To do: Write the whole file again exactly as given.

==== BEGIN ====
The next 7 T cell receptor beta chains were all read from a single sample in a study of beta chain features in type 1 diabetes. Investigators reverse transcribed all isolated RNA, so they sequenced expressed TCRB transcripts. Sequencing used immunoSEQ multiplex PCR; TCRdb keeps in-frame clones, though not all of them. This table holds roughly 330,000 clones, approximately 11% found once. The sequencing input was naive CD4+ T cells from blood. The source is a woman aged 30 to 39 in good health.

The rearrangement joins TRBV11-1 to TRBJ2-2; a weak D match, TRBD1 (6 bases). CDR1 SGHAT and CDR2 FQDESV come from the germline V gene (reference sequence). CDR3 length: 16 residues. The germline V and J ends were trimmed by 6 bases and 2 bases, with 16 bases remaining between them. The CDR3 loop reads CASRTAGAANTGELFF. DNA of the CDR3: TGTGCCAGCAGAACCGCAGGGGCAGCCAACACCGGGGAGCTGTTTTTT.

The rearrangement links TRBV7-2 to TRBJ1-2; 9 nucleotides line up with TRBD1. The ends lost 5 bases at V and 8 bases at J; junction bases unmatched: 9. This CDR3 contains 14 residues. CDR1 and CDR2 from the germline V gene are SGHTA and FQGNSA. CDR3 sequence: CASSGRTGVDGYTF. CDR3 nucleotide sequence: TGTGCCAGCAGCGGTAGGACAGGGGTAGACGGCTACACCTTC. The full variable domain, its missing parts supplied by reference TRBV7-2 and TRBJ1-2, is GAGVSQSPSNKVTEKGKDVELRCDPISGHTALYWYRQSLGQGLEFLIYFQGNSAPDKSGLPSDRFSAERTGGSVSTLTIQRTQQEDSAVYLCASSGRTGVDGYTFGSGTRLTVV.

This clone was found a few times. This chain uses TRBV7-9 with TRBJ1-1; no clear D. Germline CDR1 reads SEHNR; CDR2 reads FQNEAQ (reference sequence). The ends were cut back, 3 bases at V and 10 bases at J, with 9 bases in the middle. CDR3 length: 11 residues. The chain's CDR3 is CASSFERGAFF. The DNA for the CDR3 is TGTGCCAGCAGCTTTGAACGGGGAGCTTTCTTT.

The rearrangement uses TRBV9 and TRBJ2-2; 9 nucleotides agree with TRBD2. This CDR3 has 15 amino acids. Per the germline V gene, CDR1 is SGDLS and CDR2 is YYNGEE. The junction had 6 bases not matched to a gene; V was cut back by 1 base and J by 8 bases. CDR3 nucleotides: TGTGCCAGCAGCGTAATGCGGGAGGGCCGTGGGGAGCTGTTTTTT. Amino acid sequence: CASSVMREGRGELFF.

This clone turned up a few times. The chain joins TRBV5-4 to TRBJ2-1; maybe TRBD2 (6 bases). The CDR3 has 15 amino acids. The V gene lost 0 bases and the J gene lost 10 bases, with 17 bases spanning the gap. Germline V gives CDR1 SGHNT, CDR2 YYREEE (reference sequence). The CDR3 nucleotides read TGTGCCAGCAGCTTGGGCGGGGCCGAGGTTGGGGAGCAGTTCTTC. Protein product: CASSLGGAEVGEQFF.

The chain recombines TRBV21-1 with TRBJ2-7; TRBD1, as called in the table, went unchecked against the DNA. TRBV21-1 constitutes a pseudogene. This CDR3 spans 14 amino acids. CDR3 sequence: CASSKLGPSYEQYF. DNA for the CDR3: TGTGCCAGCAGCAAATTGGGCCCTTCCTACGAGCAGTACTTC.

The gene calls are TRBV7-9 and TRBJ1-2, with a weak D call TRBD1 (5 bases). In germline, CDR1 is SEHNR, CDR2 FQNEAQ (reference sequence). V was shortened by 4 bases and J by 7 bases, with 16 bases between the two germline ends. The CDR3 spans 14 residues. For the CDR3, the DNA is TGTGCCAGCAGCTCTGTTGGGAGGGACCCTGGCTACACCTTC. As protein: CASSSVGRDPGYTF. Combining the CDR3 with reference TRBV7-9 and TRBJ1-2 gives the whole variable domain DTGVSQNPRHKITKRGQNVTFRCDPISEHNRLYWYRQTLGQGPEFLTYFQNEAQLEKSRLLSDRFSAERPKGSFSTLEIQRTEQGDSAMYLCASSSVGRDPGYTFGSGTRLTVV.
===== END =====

The next 7 T cell receptor beta chains were all read from a single sample in a study of beta chain features in type 1 diabetes. Investigators reverse transcribed all isolated RNA, so they sequenced expressed TCRB transcripts. Sequencing used immunoSEQ multiplex PCR; TCRdb keeps in-frame clones, though not all of them. This table holds roughly 330,000 clones, approximately 11% found once. The sequencing input was naive CD4+ T cells from blood. The source is a woman aged 30 to 39 in good health.

The rearrangement joins TRBV11-1 to TRBJ2-2; a weak D match, TRBD1 (6 bases). CDR1 SGHAT and CDR2 FQDESV come from the germline V gene (reference sequence). CDR3 length: 16 residues. The germline V and J ends were trimmed by 6 bases and 2 bases, with 16 bases remaining between them. The CDR3 loop reads CASRTAGAANTGELFF. DNA of the CDR3: TGTGCCAGCAGAACCGCAGGGGCAGCCAACACCGGGGAGCTGTTTTTT.

The rearrangement links TRBV7-2 to TRBJ1-2; 9 nucleotides line up with TRBD1. The ends lost 5 bases at V and 8 bases at J; junction bases unmatched: 9. This CDR3 contains 14 residues. CDR1 and CDR2 from the germline V gene are SGHTA and FQGNSA. CDR3 sequence: CASSGRTGVDGYTF. CDR3 nucleotide sequence: TGTGCCAGCAGCGGTAGGACAGGGGTAGACGGCTACACCTTC. The full variable domain, its missing parts supplied by reference TRBV7-2 and TRBJ1-2, is GAGVSQSPSNKVTEKGKDVELRCDPISGHTALYWYRQSLGQGLEFLIYFQGNSAPDKSGLPSDRFSAERTGGSVSTLTIQRTQQEDSAVYLCASSGRTGVDGYTFGSGTRLTVV.

This clone was found a few times. This chain uses TRBV7-9 with TRBJ1-1; no clear D. Germline CDR1 reads SEHNR; CDR2 reads FQNEAQ (reference sequence). The ends were cut back, 3 bases at V and 10 bases at J, with 9 bases in the middle. CDR3 length: 11 residues. The chain's CDR3 is CASSFERGAFF. The DNA for the CDR3 is TGTGCCAGCAGCTTTGAACGGGGAGCTTTCTTT.

The rearrangement uses TRBV9 and TRBJ2-2; 9 nucleotides agree with TRBD2. This CDR3 has 15 amino acids. Per the germline V gene, CDR1 is SGDLS and CDR2 is YYNGEE. The junction had 6 bases not matched to a gene; V was cut back by 1 base and J by 8 bases. CDR3 nucleotides: TGTGCCAGCAGCGTAATGCGGGAGGGCCGTGGGGAGCTGTTTTTT. Amino acid sequence: CASSVMREGRGELFF.

This clone turned up a few times. The chain joins TRBV5-4 to TRBJ2-1; maybe TRBD2 (6 bases). The CDR3 has 15 amino acids. The V gene lost 0 bases and the J gene lost 10 bases, with 17 bases spanning the gap. Germline V gives CDR1 SGHNT, CDR2 YYREEE (reference sequence). The CDR3 nucleotides read TGTGCCAGCAGCTTGGGCGGGGCCGAGGTTGGGGAGCAGTTCTTC. Protein product: CASSLGGAEVGEQFF.

The chain recombines TRBV21-1 with TRBJ2-7; TRBD1, as called in the table, went unchecked against the DNA. TRBV21-1 constitutes a pseudogene. This CDR3 spans 14 amino acids. CDR3 sequence: CASSKLGPSYEQYF. DNA for the CDR3: TGTGCCAGCAGCAAATTGGGCCCTTCCTACGAGCAGTACTTC.

The gene calls are TRBV7-9 and TRBJ1-2, with a weak D call TRBD1 (5 bases). In germline, CDR1 is SEHNR, CDR2 FQNEAQ (reference sequence). V was shortened by 4 bases and J by 7 bases, with 16 bases between the two germline ends. The CDR3 spans 14 residues. For the CDR3, the DNA is TGTGCCAGCAGCTCTGTTGGGAGGGACCCTGGCTACACCTTC. As protein: CASSSVGRDPGYTF. Combining the CDR3 with reference TRBV7-9 and TRBJ1-2 gives the whole variable domain DTGVSQNPRHKITKRGQNVTFRCDPISEHNRLYWYRQTLGQGPEFLTYFQNEAQLEKSRLLSDRFSAERPKGSFSTLEIQRTEQGDSAMYLCASSSVGRDPGYTFGSGTRLTVV.